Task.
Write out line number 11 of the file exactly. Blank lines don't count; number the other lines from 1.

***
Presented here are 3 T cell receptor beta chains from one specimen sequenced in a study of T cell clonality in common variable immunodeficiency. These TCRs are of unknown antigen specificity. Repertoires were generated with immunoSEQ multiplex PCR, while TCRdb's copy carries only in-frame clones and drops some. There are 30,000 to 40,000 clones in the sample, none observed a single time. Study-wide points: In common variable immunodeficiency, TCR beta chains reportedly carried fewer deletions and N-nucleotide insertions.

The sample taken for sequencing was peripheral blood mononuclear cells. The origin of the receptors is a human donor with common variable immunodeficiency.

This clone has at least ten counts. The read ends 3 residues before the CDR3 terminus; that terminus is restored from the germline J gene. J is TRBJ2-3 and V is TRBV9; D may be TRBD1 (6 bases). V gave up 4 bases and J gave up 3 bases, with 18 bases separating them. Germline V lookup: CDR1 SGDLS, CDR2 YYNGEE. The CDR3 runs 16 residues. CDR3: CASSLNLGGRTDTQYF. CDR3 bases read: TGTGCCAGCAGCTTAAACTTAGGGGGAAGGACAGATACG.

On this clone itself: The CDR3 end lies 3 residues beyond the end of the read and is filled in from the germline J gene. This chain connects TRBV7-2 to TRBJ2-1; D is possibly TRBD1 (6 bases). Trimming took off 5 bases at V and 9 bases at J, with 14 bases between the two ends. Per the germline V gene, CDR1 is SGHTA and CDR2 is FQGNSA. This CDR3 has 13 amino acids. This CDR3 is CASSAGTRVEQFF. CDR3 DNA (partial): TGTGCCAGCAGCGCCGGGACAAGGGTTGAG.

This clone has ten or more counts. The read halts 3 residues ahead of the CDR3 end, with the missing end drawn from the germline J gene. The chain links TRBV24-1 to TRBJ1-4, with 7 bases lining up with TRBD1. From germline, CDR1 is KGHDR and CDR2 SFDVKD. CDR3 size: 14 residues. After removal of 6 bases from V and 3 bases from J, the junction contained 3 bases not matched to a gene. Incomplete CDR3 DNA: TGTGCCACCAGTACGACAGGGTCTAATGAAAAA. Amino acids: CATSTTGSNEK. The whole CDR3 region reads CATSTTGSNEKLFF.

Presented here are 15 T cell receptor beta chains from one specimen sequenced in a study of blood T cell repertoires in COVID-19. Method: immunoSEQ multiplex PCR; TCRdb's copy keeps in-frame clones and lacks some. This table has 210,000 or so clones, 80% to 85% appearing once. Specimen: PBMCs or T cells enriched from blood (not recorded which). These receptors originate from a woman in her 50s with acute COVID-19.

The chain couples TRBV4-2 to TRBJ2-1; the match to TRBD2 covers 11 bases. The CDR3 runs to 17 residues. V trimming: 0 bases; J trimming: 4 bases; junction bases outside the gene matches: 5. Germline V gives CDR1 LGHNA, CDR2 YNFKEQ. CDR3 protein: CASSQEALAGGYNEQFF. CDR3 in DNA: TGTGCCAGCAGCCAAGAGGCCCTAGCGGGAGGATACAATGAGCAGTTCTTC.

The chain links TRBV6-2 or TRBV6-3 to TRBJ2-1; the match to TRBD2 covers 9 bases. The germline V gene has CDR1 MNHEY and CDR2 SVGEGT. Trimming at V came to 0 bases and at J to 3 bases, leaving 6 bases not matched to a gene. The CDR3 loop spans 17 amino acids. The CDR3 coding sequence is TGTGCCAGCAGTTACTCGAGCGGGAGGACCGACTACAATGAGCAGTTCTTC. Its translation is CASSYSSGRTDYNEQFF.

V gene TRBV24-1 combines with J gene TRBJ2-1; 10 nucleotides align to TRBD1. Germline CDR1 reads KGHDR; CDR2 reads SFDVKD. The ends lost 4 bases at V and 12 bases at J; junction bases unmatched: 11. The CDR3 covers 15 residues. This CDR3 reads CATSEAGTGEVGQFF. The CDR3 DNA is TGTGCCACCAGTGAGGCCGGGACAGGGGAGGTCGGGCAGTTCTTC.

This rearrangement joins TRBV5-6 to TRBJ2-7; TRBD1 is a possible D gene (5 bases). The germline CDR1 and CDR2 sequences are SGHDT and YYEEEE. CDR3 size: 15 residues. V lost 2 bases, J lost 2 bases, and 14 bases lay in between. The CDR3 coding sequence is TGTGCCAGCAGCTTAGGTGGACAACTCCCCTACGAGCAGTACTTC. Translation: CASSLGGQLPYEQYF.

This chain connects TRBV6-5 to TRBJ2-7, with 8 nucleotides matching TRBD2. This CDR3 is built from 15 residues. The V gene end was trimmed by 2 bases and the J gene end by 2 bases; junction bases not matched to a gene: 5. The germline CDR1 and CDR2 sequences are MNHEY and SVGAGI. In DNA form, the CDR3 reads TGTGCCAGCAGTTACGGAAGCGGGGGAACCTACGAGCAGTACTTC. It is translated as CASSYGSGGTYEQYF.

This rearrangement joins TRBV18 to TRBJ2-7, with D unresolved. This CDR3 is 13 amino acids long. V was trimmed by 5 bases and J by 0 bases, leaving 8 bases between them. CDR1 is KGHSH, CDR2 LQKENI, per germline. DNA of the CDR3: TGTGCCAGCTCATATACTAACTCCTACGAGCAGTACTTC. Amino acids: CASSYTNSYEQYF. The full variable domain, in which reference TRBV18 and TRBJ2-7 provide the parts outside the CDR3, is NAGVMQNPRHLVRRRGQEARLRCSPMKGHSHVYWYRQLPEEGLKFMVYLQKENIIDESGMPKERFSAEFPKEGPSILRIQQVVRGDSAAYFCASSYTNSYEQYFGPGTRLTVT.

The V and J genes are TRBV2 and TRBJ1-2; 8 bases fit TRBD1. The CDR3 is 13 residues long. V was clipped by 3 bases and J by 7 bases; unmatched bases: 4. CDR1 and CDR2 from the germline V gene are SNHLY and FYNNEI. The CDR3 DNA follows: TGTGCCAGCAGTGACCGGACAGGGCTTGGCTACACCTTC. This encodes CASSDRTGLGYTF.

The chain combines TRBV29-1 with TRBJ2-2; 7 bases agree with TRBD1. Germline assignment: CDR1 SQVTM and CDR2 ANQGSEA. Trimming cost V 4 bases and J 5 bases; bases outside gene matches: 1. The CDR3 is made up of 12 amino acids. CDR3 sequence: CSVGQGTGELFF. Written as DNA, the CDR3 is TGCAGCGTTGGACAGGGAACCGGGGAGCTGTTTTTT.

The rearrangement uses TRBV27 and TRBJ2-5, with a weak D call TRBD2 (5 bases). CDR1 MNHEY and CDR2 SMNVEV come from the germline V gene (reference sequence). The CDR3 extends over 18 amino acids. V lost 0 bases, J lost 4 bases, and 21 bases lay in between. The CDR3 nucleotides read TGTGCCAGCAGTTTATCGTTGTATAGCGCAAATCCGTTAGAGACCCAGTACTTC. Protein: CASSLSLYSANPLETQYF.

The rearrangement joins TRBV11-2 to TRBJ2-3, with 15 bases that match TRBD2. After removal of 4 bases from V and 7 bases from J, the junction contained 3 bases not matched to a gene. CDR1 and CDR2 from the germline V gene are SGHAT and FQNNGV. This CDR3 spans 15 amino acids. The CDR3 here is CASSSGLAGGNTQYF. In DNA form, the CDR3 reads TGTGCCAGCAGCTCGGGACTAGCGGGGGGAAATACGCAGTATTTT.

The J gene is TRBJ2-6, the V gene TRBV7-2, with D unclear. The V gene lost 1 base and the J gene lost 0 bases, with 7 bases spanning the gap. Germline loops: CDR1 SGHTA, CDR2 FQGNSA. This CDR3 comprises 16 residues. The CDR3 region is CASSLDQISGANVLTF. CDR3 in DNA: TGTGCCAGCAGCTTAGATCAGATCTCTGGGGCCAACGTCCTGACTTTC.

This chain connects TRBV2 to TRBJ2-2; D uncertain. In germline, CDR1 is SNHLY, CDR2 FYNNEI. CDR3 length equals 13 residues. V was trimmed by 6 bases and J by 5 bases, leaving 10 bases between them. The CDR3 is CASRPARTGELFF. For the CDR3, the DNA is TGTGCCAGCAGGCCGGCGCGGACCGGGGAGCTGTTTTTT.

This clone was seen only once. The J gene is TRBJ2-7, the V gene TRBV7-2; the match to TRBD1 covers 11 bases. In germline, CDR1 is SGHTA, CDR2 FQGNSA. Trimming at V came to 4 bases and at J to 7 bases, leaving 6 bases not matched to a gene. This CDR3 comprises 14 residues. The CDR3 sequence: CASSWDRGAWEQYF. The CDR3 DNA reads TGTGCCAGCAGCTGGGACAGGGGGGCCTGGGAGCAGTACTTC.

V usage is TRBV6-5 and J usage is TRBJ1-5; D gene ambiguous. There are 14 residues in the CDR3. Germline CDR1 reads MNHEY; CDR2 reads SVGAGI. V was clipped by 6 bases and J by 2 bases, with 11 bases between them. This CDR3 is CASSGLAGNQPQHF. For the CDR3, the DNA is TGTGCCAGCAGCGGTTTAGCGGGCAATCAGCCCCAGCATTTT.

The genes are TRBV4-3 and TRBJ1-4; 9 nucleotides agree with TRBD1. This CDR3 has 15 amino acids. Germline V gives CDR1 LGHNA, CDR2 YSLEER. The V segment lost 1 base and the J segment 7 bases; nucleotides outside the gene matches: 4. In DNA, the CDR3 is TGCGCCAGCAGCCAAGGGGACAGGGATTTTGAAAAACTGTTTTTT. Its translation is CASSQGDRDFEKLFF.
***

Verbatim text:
This chain connects TRBV6-5 to TRBJ2-7, with 8 nucleotides matching TRBD2. This CDR3 is built from 15 residues. The V gene end was trimmed by 2 bases and the J gene end by 2 bases; junction bases not matched to a gene: 5. The germline CDR1 and CDR2 sequences are MNHEY and SVGAGI. In DNA form, the CDR3 reads TGTGCCAGCAGTTACGGAAGCGGGGGAACCTACGAGCAGTACTTC. It is translated as CASSYGSGGTYEQYF.